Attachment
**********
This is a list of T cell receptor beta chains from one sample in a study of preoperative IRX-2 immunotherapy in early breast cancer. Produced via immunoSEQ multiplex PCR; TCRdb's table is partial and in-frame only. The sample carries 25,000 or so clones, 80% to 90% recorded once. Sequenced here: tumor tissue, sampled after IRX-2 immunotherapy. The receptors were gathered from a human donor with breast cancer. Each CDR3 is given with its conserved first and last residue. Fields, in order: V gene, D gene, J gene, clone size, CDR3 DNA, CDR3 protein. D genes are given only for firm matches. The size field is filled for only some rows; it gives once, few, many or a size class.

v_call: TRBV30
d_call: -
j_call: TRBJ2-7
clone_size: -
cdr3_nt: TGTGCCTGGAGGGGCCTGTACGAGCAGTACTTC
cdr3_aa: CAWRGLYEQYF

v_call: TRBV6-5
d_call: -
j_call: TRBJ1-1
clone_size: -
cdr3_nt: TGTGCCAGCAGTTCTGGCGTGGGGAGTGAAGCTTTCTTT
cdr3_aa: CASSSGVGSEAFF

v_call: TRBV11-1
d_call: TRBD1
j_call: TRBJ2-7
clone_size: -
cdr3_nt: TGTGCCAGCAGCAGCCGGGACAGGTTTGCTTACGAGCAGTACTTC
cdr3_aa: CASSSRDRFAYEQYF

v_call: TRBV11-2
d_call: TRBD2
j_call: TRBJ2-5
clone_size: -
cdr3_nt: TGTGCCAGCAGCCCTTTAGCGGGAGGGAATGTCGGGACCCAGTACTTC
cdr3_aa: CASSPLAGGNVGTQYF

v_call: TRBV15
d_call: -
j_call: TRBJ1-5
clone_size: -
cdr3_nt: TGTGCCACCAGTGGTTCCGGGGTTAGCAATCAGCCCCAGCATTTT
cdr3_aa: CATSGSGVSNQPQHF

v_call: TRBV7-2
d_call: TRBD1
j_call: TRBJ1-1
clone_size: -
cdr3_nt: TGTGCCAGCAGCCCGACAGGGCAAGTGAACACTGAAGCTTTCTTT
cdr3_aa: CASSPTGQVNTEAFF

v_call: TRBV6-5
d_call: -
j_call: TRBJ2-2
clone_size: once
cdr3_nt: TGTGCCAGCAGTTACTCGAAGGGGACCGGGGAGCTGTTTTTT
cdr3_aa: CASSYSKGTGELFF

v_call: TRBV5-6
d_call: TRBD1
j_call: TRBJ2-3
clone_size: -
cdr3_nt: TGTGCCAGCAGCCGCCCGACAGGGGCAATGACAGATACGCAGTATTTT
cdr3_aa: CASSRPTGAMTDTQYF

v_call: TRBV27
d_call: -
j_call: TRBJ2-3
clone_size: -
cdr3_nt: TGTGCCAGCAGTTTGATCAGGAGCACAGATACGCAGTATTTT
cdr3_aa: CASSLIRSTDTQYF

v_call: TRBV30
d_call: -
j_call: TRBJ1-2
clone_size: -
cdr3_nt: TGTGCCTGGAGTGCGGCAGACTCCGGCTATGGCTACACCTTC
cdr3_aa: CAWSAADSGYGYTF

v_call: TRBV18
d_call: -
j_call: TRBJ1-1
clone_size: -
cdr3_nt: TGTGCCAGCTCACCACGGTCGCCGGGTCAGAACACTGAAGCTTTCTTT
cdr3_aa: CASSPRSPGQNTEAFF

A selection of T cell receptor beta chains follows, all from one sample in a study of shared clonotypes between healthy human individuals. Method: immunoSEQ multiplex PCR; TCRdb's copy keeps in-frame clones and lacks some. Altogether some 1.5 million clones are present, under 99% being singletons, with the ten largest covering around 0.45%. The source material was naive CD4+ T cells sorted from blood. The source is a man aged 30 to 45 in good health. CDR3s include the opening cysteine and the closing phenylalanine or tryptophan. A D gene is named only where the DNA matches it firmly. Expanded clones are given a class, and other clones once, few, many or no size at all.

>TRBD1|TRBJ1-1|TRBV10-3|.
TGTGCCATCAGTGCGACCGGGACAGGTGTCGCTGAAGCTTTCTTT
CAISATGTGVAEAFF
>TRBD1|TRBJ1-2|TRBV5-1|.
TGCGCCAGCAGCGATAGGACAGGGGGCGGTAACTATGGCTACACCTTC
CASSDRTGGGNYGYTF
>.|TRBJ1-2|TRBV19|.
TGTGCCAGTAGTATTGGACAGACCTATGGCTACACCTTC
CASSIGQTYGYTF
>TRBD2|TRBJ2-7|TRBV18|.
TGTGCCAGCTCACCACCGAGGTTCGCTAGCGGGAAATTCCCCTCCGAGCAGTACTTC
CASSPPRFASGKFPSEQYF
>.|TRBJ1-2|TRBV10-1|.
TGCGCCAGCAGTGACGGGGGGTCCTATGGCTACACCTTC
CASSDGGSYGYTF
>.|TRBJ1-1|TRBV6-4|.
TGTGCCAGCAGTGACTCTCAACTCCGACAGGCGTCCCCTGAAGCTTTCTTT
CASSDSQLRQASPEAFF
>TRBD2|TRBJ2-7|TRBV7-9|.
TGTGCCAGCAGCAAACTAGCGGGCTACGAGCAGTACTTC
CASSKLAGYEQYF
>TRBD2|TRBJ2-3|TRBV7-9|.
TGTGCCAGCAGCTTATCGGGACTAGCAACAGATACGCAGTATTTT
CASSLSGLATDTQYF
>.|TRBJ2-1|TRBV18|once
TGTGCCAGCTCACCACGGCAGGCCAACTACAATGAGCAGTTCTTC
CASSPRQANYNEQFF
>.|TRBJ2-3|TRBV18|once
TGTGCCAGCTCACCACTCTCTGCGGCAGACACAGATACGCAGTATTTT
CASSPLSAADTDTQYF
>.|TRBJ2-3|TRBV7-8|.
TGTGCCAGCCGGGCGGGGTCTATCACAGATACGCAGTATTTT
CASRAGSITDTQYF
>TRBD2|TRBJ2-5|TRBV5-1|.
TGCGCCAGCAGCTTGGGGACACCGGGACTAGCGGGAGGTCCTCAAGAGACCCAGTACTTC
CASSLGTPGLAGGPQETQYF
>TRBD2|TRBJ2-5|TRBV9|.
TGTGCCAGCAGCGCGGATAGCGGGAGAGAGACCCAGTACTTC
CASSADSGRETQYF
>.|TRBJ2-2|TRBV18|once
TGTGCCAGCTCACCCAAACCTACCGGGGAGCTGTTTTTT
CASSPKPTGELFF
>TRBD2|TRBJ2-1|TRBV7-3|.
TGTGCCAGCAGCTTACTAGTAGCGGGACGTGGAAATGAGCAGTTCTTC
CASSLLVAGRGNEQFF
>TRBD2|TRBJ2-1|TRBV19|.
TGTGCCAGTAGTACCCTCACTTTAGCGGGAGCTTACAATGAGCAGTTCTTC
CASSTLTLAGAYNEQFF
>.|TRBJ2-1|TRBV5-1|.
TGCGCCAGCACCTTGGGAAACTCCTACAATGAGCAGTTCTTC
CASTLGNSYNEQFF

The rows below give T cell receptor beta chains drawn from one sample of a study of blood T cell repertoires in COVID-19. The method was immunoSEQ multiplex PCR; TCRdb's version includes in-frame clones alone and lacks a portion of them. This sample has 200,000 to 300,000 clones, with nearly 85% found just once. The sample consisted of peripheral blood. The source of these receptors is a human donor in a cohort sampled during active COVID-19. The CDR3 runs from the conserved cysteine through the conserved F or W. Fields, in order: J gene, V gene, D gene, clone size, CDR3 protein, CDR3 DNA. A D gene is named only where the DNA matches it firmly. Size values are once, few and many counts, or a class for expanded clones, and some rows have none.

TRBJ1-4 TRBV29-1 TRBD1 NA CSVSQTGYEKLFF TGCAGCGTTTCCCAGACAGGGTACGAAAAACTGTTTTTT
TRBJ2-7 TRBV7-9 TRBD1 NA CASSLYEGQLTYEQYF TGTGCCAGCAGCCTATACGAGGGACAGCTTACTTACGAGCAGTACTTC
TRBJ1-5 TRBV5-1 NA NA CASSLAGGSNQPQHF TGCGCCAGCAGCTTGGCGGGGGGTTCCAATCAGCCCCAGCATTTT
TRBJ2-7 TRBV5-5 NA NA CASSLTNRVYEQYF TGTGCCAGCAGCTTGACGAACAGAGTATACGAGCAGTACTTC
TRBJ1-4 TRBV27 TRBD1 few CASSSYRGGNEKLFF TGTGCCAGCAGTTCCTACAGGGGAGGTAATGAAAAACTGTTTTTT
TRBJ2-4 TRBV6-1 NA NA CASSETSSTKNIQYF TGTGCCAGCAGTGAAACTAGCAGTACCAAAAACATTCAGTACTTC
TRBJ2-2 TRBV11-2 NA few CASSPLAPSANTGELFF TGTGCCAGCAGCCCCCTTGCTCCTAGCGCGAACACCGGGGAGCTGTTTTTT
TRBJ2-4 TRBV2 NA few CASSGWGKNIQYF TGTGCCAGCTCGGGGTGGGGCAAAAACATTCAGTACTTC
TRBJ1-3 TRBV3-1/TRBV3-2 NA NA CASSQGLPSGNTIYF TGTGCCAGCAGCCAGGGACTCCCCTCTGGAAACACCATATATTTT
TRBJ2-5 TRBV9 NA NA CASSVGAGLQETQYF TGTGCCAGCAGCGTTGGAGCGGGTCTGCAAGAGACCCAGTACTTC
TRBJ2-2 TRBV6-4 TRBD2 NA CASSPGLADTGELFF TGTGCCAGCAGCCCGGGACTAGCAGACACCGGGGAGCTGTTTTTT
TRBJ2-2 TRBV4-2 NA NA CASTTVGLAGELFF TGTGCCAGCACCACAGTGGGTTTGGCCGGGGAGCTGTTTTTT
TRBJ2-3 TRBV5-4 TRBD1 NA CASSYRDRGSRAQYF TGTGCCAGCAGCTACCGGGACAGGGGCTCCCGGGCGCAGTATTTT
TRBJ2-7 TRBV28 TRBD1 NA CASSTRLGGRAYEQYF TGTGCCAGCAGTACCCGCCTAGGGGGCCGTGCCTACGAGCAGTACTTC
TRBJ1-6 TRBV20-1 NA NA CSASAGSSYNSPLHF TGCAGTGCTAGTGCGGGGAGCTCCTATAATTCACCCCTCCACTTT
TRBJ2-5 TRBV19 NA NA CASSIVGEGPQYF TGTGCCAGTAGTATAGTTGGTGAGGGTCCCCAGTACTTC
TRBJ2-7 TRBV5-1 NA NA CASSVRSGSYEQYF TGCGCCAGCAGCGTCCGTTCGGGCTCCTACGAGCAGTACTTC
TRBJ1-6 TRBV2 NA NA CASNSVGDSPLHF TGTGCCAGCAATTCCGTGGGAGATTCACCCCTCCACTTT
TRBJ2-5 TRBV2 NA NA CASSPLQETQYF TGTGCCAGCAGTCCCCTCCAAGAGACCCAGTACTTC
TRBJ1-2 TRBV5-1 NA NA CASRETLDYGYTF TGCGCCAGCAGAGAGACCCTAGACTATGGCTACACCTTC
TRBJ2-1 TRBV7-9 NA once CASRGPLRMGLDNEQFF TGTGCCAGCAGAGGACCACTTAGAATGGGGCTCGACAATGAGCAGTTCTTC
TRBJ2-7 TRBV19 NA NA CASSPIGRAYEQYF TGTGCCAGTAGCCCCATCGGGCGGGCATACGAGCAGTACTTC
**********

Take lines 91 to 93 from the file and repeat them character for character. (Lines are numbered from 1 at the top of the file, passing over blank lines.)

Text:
TGTGCCAGCAGCTTATCGGGACTAGCAACAGATACGCAGTATTTT
CASSLSGLATDTQYF
>.|TRBJ2-1|TRBV18|once